As if you didn’t have enough to worry about between the pandemic, the murder hornets, and the creepy robots that will probably rise up against us any day. Now you can add massive blackouts caused by cyberattacks on our energy grid to the list. That’s the message that was being put out by our new Energy Department Secretary Jennifer Granholm this weekend. She appeared on Jake Tapper’s show on CNN Sunday morning and painted a rather scary picture of “malign actors” among our adversaries, including the Russians, who are regularly launching cyberattacks and trying to shut down the United States power grid. And at least in the estimation of some security experts, they may have the ability to do it. So why do you still have enough electricity and web access to be reading this article? Well, we may have simply gotten lucky thus far. (The Hill)
Energy Secretary Jennifer Granholm (D) said on Sunday that adversaries of the U.S. have the capability of shutting down the country’s power grid.
“Yes, they do,” she said on CNN’s “State of the Union” when asked if U.S. adversaries had such a capability.
“I think that there are very malign actors who are trying. Even as we speak, there are thousands of attacks on all aspects of the energy sector and the private sector, generally,” Granholm added. “It’s happening all the time. And this is why the private sector and the public sector have to work together.”
We can leave aside for the moment the irony of having an American Secretary of Energy who is actively opposed to America’s most dominant form of energy generation. (The oil and gas industry.) The topic at hand is quite real and needs to be addressed responsibly.
Granholm went on to say that Joe Biden is working with other countries all around the world to combat this threat. She somewhat hilariously included Russia on that list, saying that the Kremlin doesn’t want to be “attacked by malign actors, by rogue non-state actors, not to mention state actors.” I’ll grant you that there are non-state bad actors in many places, especially in Africa. But some of the worst incidents of cyberattacks have been documented as coming from both state and non-state players in Russia, where it’s often difficult to tell the two apart. And if the Russians have any interest in stopping hackers in their own country from attacking targets among their adversaries (including the United States) they certainly haven’t done much to demonstrate it.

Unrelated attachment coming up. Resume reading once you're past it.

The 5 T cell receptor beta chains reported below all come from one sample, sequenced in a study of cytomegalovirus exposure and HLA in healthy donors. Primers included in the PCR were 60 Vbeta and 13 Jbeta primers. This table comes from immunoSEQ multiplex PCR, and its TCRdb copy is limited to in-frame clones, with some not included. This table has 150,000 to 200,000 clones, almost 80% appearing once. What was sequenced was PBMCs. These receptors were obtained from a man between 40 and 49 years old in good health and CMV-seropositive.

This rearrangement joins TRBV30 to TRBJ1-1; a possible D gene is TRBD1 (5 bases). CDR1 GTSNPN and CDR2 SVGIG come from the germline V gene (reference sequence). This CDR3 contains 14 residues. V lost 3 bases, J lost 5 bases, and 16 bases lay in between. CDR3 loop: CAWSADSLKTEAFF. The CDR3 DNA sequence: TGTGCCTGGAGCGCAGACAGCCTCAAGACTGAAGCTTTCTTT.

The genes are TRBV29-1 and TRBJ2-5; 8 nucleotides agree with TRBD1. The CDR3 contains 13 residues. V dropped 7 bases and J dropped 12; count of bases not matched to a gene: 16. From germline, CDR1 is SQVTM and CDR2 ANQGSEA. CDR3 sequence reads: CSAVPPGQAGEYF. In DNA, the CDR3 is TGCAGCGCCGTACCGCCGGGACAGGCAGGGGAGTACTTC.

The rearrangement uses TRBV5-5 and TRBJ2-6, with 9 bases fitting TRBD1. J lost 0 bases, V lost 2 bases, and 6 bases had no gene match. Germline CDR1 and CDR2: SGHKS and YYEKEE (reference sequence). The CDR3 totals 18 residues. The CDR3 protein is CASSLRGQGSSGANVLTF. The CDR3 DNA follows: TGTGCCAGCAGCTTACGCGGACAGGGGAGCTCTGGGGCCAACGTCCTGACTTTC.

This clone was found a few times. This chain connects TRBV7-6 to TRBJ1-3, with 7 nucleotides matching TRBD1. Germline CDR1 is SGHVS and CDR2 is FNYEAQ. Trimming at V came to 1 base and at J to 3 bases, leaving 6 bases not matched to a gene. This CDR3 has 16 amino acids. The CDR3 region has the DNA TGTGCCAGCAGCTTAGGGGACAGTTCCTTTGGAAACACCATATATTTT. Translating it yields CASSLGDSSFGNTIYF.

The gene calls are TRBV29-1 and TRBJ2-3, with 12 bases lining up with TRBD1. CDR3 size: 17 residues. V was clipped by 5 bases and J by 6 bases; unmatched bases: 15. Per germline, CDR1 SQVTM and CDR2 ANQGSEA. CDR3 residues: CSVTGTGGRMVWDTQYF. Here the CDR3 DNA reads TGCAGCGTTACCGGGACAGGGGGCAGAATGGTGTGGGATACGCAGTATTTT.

She also said that the administration is opposed to anyone from either the public or private sector paying money to ransomware attackers because it “just encourages the bad guys.” While I understand the thinking behind that statement, it’s not of much use for targets like Colonial Pipeline who were totally shut down until they paid more than 4 million dollars to a group of hackers last month. What we need to figure out is why we are so far behind the curve in the cyber warfare field and seemingly unable to defend ourselves.
I’ve been advocating for years on the issue of toughening up and “smartening” the American energy grid. This should be done to prevent massive, multi-state blackouts when energy supplies fall below a certain level, as well as manage the sharing of electricity more efficiently. But at the same time, one of the reasons we’re not getting hit with the sort of blackout attacks Granholm is talking about is that our grid is still so “dumb.” There are some areas where we’re exposed to mischief from hackers and problems have cropped up. But much of the grid still relies on functions that boil down to somebody walking into a power station and throwing a breaker or pushing a button. Those sort of systems can’t really be tampered with too much via the internet. But the day is coming when those vulnerabilities will expand.
One person who sounds like he knows the answer (and a possible solution) is former Director of National Intelligence John Ratcliffe. He went on Fox News this weekend to talk about why cyberattacks seem to be so successful. Ratcliffe said that Homeland Security is currently the principal agency responsible for defending against and responding to cyberattacks. But he claims that the agency is ill-equipped and essentially unable to defend against cyberattacks such as the ones under discussion. Ratcliffe claims that the only agency with the proper resources and talent to attack this problem is the NSA, but by law, they are not allowed to engage in such digital warfare.
That should be a problem that’s fixable if Congress is interested in getting serious about this. Either change the laws to allow the NSA to take the lead in fighting cyber warfare or, if that’s not constitutionally doable, transfer some of the needed talent and resources to Homeland Security so we have our best and brightest working on this. Is that really so difficult to figure out and accomplish?